That Was Made from What?! 6 Surprising Recyclables
That plastic milk jug you emptied while making this morning's cereal may one day be reincarnated as someone's tennis ball or fleece pullover.
In fact, plenty of everyday things to which you may not give much thought -- your toothbrush and home gym's floors, for example -- are being made using some pretty unexpected recycled materials.
Here, Life's Little Mysteries reveals six recyclables that are getting a second life as products such as tennis balls, golf balls -- and even gasoline.
#6 Furniture made from airplanes
What do you do with a decommissioned military plane? If you're artist Donovan Fell III, you turn the vintage aircraft into equally aerodynamic metallic sculptures and furniture -- including tables, desks and beds. Salvaged from junkyards, the plane parts, which come from such planes as B-25 bombers and DC-9s, would have otherwise been melted down for scrap metal if Fell hadn't been inspired to make then functional works of art instead.
#5 Tennis Balls made from plastic milk jugs
Most convenience-size beverage bottles and milk jugs sold in the U. S. are made from type 1 plastics, which consist of polyethylene terephthalate, or PET. When these plastics reach a recycling center, they are sorted by color and type and then shredded. The pieces are cleaned, melted down and spooled into long, thin threads as the material hardens and dries. These thread fibers can then be used to make everything from the neon fuzz on tennis balls to fleece material for clothing and blankets.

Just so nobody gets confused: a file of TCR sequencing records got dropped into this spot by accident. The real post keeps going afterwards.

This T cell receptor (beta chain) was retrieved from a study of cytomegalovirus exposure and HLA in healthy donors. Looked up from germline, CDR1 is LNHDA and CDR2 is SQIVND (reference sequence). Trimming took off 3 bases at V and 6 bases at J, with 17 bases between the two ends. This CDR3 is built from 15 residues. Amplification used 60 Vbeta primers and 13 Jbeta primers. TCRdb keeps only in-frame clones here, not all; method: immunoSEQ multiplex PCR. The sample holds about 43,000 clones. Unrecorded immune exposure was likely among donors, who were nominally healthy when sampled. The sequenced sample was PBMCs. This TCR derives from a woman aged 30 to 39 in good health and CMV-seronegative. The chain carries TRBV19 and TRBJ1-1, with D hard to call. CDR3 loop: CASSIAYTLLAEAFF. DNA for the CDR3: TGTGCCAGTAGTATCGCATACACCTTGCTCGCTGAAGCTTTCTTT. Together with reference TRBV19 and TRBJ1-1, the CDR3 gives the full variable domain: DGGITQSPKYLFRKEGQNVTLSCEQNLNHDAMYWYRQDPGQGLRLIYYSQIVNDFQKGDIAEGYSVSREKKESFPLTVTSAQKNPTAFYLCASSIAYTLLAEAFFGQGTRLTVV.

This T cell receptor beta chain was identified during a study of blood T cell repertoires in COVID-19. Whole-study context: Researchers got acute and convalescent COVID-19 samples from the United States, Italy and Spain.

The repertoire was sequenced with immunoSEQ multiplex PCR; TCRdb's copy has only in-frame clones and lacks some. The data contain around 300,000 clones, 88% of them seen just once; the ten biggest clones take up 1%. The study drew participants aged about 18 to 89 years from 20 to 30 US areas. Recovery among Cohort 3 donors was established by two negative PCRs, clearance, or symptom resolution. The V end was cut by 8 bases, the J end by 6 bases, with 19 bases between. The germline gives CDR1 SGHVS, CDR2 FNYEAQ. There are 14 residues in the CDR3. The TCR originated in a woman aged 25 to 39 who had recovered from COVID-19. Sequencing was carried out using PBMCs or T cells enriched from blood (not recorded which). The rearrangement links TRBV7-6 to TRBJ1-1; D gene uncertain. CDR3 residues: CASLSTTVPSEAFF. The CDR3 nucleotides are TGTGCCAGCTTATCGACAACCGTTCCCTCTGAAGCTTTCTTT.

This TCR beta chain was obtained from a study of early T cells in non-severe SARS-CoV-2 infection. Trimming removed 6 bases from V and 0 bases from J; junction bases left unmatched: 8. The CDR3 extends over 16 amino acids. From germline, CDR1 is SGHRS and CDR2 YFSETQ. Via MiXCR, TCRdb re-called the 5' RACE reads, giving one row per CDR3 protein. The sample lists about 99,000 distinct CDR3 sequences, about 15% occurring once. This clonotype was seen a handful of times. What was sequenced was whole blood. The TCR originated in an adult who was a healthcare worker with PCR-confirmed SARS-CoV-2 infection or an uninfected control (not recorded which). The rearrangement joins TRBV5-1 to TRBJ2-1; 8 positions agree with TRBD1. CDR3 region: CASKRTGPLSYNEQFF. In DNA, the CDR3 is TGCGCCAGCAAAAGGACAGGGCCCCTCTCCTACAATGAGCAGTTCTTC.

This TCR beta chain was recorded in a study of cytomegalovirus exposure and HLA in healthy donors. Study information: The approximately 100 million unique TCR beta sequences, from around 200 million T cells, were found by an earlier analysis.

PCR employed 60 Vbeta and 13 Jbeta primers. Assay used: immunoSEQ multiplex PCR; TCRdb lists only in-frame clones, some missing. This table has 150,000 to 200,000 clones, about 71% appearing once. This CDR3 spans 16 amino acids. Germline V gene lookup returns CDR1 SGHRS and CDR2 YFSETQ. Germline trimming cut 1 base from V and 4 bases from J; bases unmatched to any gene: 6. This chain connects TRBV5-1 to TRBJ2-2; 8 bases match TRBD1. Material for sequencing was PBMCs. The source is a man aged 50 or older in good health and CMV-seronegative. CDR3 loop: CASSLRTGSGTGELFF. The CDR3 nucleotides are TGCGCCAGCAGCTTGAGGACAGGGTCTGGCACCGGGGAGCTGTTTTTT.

#4 Toothbrush made from yogurt cups
The containers you eat yogurt from can now be made into the toothbrush you use after eating said yogurt. The Preserve Toothbrush's handle is made completely of recycled yogurt cups. We know what you're thinking, but don't worry -- the bristles are made from brand new plastic.
#3 Home gym flooring made from old sneakers
Since 1993, sneaker company Nike has been collecting worn-out sneakers as part of its "Reuse-a-Shoe" program. The collected athletic shoes -- which don't have to be Nike brand -- are then ground up and purified to become a material called Nike Grind. This material is then used to make various sports surfaces, from running tracks and tennis courts to playgrounds and even synthetic turf fields. To donate your dirty old kicks, just drop them off at any Nike store.
#2 Golf Balls made from lobster shells
Researchers at the University of Maine have engineered golf balls that look and feel pretty much like, well, golf balls but for one notable difference: These are made of crushed lobster shells from industrial food plants and wrapped with a biodegradable casing. The balls are intended for use on cruise ships, where hobby golfers hit hundreds of thousands of golf balls out to sea each year. These marine-life-friendly balls are helping to eliminate both golf ball littering and lobster waste in one whack.
#1 Gasoline made from Four Loko
If you can't drink it, drive it? After several U.S. states yanked the alcoholic energy drink Four Loko from store shelves, a company responsible for recycling ethanol into fuel decided to put the banned beverage to good use. MXI Enterprises in Abingdon, Va., bought up shipments of Four Loko and used its processing facilities to distill the alcohol from the caffeinated drinks. This alcohol was then sold to be blended into gasoline. MXI also separated and recycled the beverage's water content.
This story was provided by Life's Little Mysteries, a sister site to LiveScience.
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By Briley Lewis
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